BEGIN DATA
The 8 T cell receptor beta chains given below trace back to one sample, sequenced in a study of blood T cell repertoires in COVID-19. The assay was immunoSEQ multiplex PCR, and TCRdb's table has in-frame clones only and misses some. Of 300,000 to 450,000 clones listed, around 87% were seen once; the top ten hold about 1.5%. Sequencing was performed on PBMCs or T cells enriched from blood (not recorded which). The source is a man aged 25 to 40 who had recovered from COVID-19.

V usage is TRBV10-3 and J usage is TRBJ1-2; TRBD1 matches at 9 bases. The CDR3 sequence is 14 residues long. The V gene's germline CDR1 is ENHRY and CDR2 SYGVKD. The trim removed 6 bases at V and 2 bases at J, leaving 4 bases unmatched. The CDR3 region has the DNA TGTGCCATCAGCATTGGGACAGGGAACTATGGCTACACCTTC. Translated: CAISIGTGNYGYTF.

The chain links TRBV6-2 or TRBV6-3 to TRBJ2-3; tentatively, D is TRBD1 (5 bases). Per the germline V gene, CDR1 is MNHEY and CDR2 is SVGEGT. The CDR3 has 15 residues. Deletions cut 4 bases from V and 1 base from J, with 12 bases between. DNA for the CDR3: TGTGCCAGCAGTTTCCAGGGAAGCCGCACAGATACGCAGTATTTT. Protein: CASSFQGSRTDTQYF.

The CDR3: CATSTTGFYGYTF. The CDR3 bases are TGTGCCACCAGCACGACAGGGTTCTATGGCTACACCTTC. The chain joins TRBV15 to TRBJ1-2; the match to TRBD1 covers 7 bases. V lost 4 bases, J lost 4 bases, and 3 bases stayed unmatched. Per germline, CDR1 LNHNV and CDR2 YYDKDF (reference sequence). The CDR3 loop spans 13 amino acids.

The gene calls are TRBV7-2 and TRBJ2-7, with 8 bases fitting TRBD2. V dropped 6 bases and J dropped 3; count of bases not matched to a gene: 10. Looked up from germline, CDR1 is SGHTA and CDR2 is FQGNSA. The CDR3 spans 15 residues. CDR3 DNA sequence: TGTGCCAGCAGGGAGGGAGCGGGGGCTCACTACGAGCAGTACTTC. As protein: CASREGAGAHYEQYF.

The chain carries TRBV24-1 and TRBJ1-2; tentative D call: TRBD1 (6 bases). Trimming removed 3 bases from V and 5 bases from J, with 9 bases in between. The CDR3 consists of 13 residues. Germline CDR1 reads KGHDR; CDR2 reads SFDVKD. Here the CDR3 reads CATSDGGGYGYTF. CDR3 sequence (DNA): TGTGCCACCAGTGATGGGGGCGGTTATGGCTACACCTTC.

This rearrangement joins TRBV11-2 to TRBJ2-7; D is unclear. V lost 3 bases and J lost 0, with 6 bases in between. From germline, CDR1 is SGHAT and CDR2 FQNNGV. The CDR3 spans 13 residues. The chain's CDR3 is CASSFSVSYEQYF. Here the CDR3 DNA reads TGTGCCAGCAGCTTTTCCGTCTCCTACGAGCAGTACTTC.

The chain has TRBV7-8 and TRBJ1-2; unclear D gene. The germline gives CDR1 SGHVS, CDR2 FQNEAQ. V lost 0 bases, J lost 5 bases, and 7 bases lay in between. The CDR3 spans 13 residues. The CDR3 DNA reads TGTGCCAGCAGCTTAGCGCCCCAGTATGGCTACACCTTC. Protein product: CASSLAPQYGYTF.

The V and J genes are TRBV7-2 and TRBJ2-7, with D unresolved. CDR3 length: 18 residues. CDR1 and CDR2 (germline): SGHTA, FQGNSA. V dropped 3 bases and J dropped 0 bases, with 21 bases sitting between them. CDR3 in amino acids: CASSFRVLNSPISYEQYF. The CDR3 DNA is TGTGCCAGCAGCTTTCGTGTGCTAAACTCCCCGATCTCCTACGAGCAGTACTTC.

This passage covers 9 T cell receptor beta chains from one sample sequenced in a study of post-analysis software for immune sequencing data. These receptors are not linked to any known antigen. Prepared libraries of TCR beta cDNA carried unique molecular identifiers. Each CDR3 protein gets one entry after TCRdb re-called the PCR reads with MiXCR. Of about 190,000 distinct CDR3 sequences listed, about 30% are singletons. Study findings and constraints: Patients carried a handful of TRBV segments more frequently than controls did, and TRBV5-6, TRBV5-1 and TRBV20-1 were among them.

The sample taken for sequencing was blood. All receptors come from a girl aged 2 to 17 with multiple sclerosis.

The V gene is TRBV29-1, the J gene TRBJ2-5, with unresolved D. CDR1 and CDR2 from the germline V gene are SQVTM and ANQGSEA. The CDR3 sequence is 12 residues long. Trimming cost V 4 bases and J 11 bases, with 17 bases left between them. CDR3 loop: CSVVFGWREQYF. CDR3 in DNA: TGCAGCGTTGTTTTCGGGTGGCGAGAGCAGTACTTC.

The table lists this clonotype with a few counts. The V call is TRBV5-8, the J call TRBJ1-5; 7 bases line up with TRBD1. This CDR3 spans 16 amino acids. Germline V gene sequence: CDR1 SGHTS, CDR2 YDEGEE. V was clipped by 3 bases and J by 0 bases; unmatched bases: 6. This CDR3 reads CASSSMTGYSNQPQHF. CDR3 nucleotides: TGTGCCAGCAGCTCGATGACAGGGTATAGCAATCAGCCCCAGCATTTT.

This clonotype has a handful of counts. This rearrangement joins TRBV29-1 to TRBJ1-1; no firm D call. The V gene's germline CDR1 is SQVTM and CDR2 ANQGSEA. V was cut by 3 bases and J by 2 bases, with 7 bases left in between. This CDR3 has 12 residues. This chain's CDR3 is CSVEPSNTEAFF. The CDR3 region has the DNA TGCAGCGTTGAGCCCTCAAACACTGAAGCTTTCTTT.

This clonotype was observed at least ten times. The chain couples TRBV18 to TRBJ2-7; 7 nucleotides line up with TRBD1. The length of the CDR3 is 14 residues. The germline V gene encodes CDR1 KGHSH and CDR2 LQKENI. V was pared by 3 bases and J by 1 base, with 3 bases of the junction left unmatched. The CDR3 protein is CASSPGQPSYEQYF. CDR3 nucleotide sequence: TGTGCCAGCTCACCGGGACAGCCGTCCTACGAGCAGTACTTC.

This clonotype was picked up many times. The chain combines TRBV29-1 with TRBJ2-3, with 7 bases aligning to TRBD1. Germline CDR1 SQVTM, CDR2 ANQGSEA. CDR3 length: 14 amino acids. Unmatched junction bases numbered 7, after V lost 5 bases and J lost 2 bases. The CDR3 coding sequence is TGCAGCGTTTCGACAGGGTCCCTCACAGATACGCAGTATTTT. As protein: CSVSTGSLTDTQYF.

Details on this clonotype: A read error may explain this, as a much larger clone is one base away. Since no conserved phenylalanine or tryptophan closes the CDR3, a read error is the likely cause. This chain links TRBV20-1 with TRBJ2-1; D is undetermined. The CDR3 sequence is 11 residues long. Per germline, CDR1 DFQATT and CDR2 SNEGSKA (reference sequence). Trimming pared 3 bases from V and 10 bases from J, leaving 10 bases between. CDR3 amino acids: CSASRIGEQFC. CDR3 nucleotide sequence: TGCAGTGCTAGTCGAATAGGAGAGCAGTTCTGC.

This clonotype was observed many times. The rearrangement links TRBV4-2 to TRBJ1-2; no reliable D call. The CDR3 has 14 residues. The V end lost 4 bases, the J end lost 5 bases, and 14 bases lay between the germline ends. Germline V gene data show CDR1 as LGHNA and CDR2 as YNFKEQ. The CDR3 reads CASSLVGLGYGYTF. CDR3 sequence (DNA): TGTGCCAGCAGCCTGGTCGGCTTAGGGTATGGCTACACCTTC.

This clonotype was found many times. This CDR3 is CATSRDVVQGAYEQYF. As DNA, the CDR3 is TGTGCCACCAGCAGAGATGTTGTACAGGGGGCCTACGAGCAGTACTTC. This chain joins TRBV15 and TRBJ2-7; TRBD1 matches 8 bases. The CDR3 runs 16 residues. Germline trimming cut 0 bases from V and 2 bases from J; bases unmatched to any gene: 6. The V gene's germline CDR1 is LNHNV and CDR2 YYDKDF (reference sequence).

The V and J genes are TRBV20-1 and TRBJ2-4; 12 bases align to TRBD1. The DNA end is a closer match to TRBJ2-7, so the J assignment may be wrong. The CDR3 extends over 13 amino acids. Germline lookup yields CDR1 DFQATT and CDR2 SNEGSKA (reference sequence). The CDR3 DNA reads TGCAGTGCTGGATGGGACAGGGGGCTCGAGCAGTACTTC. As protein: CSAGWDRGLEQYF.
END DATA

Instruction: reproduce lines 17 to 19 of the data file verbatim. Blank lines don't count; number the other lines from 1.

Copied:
Details on this clonotype: A read error may explain this, as a much larger clone is one base away. Since no conserved phenylalanine or tryptophan closes the CDR3, a read error is the likely cause. This chain links TRBV20-1 with TRBJ2-1; D is undetermined. The CDR3 sequence is 11 residues long. Per germline, CDR1 DFQATT and CDR2 SNEGSKA (reference sequence). Trimming pared 3 bases from V and 10 bases from J, leaving 10 bases between. CDR3 amino acids: CSASRIGEQFC. CDR3 nucleotide sequence: TGCAGTGCTAGTCGAATAGGAGAGCAGTTCTGC.

This clonotype was observed many times. The rearrangement links TRBV4-2 to TRBJ1-2; no reliable D call. The CDR3 has 14 residues. The V end lost 4 bases, the J end lost 5 bases, and 14 bases lay between the germline ends. Germline V gene data show CDR1 as LGHNA and CDR2 as YNFKEQ. The CDR3 reads CASSLVGLGYGYTF. CDR3 sequence (DNA): TGTGCCAGCAGCCTGGTCGGCTTAGGGTATGGCTACACCTTC.

This clonotype was found many times. This CDR3 is CATSRDVVQGAYEQYF. As DNA, the CDR3 is TGTGCCACCAGCAGAGATGTTGTACAGGGGGCCTACGAGCAGTACTTC. This chain joins TRBV15 and TRBJ2-7; TRBD1 matches 8 bases. The CDR3 runs 16 residues. Germline trimming cut 0 bases from V and 2 bases from J; bases unmatched to any gene: 6. The V gene's germline CDR1 is LNHNV and CDR2 YYDKDF (reference sequence).